The best advice I can give any parent of a college-bound teen is to start the scholarship process EARLY. Don't wait until senior year and scramble around trying to find scholarships. You and your teen will have enough on your plate at this point in the process. Start requesting applications during freshman year for scholarships you hope to apply for in later years. Pay special attention to the kind of questions that are asked of you down the road. What can you do now to help effectively answer those questions? The bottom line is that by starting early enough you can affect almost any aspect of your record. If you work hard and start early, nothing can stand in the way of your scholarship success. As with any search, you need to formulate a plan.
Here are 10 tips for your scholarship search:
Assemble your scholarship search tools—Having the right tools makes all the difference. Begin with a good filing system and a wall calendar to keep track of application dates.
Search scholarship databases—Online scholarship databases are an invaluable tool in the search. Start your search at FastWeb.com.
Check into other schools’ resources—If you live near a community college or better yet, a university, you can utilize them as additional resources. They have libraries and scholarship listings that might be unique to your area.
Utilize your school’s resources—Counselors are great resources for your scholarship search. Scholarships come across their desks every day and most of them have scholarship application forms available for the asking.
Search your community—Every community has local organizations that offer scholarships to local students.
Don’t forget government sources—Believe it or not, the U.S. Government also offers scholarships to high school students heading to college.
Pursue all personal and family affiliations—Brainstorm about your family and scholarship opportunities that are specific to you.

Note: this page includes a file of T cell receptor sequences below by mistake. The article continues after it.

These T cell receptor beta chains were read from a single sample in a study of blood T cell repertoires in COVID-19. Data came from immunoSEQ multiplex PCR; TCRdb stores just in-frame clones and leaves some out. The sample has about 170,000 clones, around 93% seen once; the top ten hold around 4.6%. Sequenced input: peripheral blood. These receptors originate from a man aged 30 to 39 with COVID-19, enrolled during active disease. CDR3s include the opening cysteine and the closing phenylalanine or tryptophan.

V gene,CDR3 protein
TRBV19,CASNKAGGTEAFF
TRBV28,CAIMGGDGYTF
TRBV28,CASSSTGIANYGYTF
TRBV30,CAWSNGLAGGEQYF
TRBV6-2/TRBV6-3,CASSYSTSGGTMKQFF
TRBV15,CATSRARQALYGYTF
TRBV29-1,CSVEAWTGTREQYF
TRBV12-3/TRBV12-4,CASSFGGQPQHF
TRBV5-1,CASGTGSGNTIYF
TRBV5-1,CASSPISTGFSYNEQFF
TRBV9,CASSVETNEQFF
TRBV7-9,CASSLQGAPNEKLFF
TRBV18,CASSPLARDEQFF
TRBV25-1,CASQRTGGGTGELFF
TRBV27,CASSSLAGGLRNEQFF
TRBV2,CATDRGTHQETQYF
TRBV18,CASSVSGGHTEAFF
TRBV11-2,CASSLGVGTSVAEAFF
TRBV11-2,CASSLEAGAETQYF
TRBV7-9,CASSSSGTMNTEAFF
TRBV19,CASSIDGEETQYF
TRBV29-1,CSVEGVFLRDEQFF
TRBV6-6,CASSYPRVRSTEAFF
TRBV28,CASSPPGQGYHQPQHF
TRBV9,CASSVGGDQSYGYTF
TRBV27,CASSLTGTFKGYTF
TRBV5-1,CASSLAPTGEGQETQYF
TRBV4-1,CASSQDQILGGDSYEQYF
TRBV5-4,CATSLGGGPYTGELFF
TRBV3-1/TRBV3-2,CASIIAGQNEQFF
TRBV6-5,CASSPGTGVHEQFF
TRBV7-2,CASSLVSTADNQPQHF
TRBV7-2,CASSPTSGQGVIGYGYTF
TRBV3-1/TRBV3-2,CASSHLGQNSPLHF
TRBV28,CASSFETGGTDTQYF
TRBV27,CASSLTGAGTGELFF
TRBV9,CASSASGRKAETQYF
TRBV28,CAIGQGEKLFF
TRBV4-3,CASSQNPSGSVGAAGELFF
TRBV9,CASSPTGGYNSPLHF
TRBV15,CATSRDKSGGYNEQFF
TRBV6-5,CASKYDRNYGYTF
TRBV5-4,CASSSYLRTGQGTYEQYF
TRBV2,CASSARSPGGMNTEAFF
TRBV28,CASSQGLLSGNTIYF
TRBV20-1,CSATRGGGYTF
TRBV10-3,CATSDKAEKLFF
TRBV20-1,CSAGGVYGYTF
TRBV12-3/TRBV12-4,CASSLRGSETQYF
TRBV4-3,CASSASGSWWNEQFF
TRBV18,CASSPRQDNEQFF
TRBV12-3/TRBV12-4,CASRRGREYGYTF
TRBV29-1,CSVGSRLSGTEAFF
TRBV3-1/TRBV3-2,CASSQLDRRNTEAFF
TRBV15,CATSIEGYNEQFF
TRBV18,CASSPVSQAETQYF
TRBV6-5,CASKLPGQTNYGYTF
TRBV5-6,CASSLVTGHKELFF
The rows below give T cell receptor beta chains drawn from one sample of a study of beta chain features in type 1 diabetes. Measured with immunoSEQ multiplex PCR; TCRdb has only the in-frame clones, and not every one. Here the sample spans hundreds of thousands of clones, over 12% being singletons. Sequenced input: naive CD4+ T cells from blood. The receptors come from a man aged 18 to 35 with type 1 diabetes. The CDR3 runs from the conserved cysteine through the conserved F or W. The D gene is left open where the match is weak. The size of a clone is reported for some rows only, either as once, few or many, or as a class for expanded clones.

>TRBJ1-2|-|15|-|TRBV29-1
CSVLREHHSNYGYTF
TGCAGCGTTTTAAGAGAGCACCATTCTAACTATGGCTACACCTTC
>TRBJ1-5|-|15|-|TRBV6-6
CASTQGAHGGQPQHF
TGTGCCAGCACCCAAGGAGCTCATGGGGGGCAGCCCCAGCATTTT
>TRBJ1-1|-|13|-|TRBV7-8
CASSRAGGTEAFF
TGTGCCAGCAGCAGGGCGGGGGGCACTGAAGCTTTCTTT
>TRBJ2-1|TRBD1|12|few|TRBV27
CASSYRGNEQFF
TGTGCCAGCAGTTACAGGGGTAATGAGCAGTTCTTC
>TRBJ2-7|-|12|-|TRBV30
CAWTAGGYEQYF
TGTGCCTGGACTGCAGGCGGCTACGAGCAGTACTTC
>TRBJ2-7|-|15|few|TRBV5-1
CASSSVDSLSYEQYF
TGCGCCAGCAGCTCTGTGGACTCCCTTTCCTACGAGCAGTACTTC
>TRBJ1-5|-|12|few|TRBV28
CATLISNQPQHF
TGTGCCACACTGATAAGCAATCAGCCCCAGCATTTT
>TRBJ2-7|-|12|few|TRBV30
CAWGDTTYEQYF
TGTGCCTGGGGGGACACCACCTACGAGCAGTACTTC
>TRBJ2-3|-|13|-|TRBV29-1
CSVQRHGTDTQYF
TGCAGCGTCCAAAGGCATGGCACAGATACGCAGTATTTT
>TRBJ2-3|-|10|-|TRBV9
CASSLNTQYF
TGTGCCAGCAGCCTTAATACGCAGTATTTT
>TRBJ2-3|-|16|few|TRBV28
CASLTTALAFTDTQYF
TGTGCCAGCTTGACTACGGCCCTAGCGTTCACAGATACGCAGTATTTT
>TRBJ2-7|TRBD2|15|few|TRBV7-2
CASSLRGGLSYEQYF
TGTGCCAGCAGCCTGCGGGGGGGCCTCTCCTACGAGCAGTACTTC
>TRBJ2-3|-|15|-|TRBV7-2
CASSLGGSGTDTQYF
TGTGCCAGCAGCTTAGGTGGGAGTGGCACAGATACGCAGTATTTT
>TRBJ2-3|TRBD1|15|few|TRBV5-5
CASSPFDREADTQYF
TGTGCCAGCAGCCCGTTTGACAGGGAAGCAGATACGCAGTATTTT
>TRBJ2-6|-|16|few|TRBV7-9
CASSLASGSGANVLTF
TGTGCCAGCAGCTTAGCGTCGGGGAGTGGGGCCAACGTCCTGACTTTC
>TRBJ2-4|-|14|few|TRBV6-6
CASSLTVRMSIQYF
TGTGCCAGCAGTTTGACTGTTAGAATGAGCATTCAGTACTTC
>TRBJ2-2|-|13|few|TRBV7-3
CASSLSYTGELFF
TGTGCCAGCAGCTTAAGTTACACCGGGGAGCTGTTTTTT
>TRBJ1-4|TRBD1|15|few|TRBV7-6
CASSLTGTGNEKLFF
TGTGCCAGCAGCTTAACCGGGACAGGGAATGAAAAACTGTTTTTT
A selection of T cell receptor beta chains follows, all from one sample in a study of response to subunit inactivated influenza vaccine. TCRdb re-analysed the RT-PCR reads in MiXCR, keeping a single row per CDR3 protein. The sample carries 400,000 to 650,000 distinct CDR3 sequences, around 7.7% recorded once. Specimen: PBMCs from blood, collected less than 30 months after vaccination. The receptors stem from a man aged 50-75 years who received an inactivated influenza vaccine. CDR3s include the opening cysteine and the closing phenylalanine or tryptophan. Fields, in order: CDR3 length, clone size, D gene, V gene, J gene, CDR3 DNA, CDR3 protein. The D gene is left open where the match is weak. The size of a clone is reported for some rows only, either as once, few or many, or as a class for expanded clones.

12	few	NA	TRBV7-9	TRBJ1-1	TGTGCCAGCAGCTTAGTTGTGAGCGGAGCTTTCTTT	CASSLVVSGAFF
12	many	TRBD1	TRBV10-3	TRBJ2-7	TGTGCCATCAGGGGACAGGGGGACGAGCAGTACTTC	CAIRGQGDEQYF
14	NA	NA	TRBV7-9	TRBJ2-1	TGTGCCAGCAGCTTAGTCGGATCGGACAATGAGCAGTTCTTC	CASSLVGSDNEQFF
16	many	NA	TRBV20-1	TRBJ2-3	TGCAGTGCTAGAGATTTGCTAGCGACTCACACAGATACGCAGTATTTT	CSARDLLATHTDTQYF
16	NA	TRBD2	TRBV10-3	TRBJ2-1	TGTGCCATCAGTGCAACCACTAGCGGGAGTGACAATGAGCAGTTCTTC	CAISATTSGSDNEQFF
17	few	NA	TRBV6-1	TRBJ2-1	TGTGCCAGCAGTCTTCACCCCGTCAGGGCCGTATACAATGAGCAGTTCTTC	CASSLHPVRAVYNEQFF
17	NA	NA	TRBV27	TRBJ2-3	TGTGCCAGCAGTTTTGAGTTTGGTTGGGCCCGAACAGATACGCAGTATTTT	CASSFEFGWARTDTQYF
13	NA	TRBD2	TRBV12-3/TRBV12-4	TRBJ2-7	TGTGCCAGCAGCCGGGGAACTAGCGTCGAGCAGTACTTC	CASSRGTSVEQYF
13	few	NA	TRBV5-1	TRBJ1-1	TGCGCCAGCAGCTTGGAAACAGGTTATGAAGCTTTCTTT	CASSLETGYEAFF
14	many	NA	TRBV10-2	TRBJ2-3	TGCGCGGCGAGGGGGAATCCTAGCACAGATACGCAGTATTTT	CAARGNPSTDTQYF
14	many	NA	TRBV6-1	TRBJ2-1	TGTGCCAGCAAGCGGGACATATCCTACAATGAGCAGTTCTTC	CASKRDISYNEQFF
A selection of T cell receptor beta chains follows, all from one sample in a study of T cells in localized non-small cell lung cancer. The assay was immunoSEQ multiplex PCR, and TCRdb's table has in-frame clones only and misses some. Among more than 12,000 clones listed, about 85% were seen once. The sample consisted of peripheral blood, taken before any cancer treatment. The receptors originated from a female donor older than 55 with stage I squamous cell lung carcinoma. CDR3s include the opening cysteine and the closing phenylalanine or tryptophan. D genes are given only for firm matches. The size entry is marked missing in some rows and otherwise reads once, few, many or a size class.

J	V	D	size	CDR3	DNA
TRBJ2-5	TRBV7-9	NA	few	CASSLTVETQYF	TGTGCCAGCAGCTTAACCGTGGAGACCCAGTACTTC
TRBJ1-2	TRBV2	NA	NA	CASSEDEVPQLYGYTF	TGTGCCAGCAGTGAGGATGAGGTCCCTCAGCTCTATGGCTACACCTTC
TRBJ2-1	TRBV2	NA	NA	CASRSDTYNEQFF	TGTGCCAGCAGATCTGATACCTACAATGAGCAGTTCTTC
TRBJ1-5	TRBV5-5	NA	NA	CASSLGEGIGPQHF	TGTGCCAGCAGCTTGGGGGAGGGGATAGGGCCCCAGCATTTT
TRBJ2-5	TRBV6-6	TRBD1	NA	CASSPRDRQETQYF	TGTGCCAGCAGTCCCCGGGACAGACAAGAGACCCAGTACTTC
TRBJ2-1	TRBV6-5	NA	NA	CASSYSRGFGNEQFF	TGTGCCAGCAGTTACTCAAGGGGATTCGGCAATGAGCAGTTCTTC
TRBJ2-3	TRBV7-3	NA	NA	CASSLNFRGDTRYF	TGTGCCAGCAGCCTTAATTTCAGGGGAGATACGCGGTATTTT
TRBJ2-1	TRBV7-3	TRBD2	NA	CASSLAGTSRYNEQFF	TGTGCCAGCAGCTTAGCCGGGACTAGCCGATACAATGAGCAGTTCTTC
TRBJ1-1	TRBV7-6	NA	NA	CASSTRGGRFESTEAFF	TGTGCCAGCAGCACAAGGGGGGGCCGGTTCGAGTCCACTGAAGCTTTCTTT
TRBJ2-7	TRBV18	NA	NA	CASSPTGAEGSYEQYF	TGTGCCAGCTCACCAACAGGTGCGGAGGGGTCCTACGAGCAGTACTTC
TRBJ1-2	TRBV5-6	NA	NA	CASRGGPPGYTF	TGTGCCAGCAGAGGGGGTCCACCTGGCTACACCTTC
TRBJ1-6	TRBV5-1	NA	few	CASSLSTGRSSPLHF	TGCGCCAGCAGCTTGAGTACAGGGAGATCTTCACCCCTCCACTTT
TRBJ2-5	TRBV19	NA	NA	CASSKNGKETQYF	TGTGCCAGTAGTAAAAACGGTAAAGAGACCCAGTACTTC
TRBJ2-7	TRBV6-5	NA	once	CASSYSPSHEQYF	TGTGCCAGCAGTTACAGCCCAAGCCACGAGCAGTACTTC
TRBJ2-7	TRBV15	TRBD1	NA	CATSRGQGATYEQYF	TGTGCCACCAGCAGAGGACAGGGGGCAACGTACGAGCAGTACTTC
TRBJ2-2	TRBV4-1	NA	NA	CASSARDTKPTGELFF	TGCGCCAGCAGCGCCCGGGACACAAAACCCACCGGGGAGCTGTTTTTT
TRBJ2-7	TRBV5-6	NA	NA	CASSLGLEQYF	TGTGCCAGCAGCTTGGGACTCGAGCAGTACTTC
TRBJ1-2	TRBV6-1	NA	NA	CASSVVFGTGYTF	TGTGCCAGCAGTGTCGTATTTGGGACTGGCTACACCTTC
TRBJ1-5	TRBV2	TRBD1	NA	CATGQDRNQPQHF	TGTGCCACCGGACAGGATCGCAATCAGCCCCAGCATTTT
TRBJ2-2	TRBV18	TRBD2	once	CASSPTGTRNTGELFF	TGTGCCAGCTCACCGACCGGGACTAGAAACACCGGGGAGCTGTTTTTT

Apply effective Internet search techniques—Follow the primary trail to secondary trails. Many times there will be less well-known scholarships lurking in the shadows of the primary trail. How does this translate: the less that know about the scholarship, the less applications, the greater your chances of winning.
Uncover school specific awards—Most colleges have scholarships that are only available to their students. Research the colleges you are contemplating attending and find out what types of scholarships are available. You may have to fill out a separate application when you apply to the college.
Search organizations—Go to the library and ask the reference librarian for an Encyclopedia of Organizations. Make note of any scholarship opportunities that are listed that might pertain to you or your family.
Scholarship money is FREE money. For every scholarship dollar your teen wins, that is one less dollar you will have to pay back after graduation or hope for in the financial aid package. Devoting time to scholarship searching can pay off with big dividends.
This is a guest post from Suzanne Shaffer of Parents Countdown to College Coach.
Her website helps parents navigate the college maze by providing the right tools for organization and success.
You can also follow Suzanne on Twitter and Facebook!